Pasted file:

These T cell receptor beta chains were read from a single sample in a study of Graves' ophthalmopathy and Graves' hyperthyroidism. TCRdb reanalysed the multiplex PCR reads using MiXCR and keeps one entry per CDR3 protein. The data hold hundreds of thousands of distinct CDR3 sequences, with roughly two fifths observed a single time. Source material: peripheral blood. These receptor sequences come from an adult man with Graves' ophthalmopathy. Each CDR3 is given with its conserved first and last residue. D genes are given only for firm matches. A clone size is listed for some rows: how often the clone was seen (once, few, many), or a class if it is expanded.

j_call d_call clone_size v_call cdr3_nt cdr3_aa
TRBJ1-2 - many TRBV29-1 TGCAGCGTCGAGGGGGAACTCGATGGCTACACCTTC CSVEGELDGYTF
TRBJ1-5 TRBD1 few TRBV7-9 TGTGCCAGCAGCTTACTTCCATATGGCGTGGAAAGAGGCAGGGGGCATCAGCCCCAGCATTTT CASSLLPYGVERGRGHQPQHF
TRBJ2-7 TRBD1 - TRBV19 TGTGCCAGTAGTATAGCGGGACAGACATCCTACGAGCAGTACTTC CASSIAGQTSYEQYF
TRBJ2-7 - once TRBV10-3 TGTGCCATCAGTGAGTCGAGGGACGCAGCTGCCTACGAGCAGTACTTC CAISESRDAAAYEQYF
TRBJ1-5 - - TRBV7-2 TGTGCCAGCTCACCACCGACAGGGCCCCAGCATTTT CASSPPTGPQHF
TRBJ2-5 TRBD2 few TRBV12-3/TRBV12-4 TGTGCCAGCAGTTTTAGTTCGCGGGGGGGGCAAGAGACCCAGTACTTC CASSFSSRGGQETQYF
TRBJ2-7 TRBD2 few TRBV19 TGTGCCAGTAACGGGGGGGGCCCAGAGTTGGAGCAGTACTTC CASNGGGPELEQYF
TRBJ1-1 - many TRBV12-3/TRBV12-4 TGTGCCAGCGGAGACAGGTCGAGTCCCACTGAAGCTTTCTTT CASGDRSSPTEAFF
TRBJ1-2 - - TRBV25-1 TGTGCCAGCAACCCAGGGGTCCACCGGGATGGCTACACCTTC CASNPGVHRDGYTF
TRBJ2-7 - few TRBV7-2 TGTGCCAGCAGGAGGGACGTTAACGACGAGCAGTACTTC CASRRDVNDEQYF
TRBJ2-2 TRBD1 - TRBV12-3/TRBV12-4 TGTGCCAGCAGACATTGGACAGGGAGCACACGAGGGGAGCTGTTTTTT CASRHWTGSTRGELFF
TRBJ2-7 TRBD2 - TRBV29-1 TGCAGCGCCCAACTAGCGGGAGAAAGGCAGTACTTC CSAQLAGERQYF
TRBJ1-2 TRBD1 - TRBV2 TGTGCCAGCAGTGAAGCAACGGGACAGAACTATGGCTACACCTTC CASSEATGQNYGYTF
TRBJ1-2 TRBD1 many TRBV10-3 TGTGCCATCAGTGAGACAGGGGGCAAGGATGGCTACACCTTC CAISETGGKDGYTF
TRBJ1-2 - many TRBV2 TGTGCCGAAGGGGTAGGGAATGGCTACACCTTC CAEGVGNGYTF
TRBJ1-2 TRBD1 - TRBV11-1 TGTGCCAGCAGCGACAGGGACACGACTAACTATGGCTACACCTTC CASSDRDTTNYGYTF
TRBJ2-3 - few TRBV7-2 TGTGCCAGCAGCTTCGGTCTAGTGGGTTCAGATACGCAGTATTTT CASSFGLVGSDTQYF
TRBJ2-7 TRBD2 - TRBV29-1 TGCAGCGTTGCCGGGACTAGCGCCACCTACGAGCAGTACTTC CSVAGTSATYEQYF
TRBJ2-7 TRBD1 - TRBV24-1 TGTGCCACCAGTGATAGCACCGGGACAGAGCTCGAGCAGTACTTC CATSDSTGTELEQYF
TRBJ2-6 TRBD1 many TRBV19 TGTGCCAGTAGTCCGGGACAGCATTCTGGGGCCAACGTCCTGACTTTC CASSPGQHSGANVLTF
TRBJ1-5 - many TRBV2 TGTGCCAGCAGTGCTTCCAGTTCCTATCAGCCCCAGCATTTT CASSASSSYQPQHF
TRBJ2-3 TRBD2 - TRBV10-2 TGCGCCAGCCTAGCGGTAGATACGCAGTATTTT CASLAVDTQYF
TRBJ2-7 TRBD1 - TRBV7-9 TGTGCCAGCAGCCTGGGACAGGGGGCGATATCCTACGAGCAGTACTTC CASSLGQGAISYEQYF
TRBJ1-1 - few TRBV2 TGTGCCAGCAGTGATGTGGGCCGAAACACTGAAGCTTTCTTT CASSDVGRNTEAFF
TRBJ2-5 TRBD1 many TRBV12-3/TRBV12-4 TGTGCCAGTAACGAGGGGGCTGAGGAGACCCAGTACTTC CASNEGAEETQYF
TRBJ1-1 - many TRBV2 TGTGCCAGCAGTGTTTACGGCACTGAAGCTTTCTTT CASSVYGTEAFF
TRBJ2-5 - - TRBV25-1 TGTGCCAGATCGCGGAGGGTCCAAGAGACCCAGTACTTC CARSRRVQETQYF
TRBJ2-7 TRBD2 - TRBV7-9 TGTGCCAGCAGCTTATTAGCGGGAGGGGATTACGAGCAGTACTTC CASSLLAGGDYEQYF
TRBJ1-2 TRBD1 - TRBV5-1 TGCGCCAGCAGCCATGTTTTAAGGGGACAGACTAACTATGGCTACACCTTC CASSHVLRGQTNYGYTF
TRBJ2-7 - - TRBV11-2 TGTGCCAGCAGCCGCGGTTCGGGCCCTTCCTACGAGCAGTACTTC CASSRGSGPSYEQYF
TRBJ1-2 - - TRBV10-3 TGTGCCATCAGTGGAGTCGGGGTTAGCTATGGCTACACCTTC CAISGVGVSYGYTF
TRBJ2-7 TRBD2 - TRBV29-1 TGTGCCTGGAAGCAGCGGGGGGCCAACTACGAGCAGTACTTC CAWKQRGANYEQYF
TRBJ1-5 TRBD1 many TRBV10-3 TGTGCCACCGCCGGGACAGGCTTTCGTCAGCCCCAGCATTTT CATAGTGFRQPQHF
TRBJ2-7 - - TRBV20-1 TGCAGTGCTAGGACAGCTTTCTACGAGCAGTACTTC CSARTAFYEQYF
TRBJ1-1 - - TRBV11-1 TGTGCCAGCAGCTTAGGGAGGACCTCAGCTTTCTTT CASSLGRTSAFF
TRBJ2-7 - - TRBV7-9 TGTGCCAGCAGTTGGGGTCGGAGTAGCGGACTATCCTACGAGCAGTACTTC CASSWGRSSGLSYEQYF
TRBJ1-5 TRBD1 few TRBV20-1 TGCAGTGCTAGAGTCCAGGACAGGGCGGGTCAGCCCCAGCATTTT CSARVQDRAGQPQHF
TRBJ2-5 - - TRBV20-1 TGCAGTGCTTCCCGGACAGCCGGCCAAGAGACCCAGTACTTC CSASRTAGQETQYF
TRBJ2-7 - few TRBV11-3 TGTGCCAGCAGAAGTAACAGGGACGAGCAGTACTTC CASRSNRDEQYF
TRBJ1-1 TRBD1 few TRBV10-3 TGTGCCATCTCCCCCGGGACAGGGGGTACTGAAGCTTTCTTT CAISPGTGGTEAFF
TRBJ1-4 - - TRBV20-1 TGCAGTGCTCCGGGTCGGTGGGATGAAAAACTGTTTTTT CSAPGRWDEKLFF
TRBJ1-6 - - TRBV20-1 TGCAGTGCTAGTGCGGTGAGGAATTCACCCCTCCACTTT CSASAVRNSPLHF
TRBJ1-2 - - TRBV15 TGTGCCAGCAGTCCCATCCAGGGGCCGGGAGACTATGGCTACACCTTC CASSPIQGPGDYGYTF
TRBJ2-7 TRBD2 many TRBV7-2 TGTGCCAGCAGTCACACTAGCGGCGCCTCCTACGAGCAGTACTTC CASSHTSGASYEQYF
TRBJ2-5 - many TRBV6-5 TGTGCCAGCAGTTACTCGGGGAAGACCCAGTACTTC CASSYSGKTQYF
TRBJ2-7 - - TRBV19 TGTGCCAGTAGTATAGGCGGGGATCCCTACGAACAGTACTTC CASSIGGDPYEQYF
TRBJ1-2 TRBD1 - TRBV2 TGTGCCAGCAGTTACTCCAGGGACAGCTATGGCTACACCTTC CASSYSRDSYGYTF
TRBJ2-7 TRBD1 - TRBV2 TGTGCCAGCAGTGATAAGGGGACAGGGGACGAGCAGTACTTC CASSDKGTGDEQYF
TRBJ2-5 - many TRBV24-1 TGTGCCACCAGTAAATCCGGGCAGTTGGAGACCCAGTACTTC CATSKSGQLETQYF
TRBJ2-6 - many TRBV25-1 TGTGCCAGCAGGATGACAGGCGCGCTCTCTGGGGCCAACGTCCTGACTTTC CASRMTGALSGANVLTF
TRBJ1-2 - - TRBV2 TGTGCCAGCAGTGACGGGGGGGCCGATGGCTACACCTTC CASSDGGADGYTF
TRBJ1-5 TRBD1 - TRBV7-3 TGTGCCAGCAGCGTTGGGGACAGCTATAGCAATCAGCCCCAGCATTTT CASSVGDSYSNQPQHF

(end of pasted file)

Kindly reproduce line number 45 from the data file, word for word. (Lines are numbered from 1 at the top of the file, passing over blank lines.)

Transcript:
TRBJ1-2 - - TRBV15 TGTGCCAGCAGTCCCATCCAGGGGCCGGGAGACTATGGCTACACCTTC CASSPIQGPGDYGYTF